MADEIRA BEACH, Fla. -- Low levels of red tide, the toxic algae bloom, has now been detected in parts of Pinellas County.
- Low levels of red tide detected in Pinellas
- Business owners worry they could take big hit
- Thousands of fish have washed ashore because of red tide
Red tide has been responsible for thousands of marine life washing ashore in Manatee County and Southwest Florida.
Business owners in the Pinellas County area now worry they could take a big hit if red tide gets worse.
For the last couple of years, Tyler Wells and Tyler Morris have operated Saltwater Destination on Madeira Beach. They rent out umbrellas, chairs, and paddleboards.
Their business relies on the weather and the water.
"This is basically our bread and butter," Wells said. "We're out here from sun up to sun down. If there's danger in the water, that could shut our doors."
It’s a fear that’s been creeping up the coastline as red tide continues to plague Bay area beaches.
The water in Madeira Beach is clear and free of dead fish, but low levels have been detected in Pinellas County.
"That's our red flag that that could essentially be the trigger that really pumps the breaks on the end of the summer," Morris said.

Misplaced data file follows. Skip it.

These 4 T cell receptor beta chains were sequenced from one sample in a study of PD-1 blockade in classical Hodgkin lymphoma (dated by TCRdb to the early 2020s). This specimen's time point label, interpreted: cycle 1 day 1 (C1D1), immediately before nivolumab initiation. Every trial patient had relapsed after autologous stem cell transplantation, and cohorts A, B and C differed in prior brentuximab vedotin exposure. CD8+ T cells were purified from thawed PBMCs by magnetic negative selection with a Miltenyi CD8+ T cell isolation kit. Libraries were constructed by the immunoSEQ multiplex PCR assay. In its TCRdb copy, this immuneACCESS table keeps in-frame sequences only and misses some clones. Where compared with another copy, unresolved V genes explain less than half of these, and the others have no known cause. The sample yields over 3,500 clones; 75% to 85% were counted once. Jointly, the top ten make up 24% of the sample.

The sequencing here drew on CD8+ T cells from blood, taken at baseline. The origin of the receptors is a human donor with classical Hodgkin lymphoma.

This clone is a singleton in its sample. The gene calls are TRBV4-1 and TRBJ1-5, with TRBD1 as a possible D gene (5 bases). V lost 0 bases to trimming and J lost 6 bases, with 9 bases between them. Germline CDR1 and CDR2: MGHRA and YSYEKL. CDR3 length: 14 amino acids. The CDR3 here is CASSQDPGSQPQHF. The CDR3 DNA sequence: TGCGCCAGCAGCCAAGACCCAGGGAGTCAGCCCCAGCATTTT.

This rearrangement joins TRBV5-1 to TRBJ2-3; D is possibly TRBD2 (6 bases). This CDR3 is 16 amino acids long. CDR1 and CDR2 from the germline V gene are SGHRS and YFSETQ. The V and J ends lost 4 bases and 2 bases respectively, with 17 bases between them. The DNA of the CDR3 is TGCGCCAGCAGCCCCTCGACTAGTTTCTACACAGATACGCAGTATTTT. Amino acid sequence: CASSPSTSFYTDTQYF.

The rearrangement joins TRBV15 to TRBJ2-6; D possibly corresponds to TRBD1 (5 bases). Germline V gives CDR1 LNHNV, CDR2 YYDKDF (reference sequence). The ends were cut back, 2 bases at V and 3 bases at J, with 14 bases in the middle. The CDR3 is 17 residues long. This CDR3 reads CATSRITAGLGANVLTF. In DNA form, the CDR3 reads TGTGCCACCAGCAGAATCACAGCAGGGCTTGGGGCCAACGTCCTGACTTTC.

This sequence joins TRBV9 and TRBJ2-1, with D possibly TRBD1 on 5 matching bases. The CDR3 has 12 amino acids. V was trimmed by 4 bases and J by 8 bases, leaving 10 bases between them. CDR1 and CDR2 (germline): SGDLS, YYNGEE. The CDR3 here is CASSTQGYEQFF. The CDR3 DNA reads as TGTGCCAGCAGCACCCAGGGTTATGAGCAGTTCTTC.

Both Wells and Morris said they have recently noticed smaller crowds.
"So far, knock on wood we've been very lucky at Madeira beach to still see cleaner water, but I think that fear factor affects the weekend traffic flow and even through the weekdays we've noticed it's a lot quieter than normal," Morris said.
They’re keeping their fingers crossed but are ready to take action if conditions get any worse.
"If anything is to make it this far I guess we'll be out here doing our best to pick it up and get it back to normal as soon as possible," Morris said.
Low concentrations and background levels of red tide have been detected at Fort Desoto, John’s Pass, and Redington Beach.
Pinellas County has set up its own web page to track red tide updates.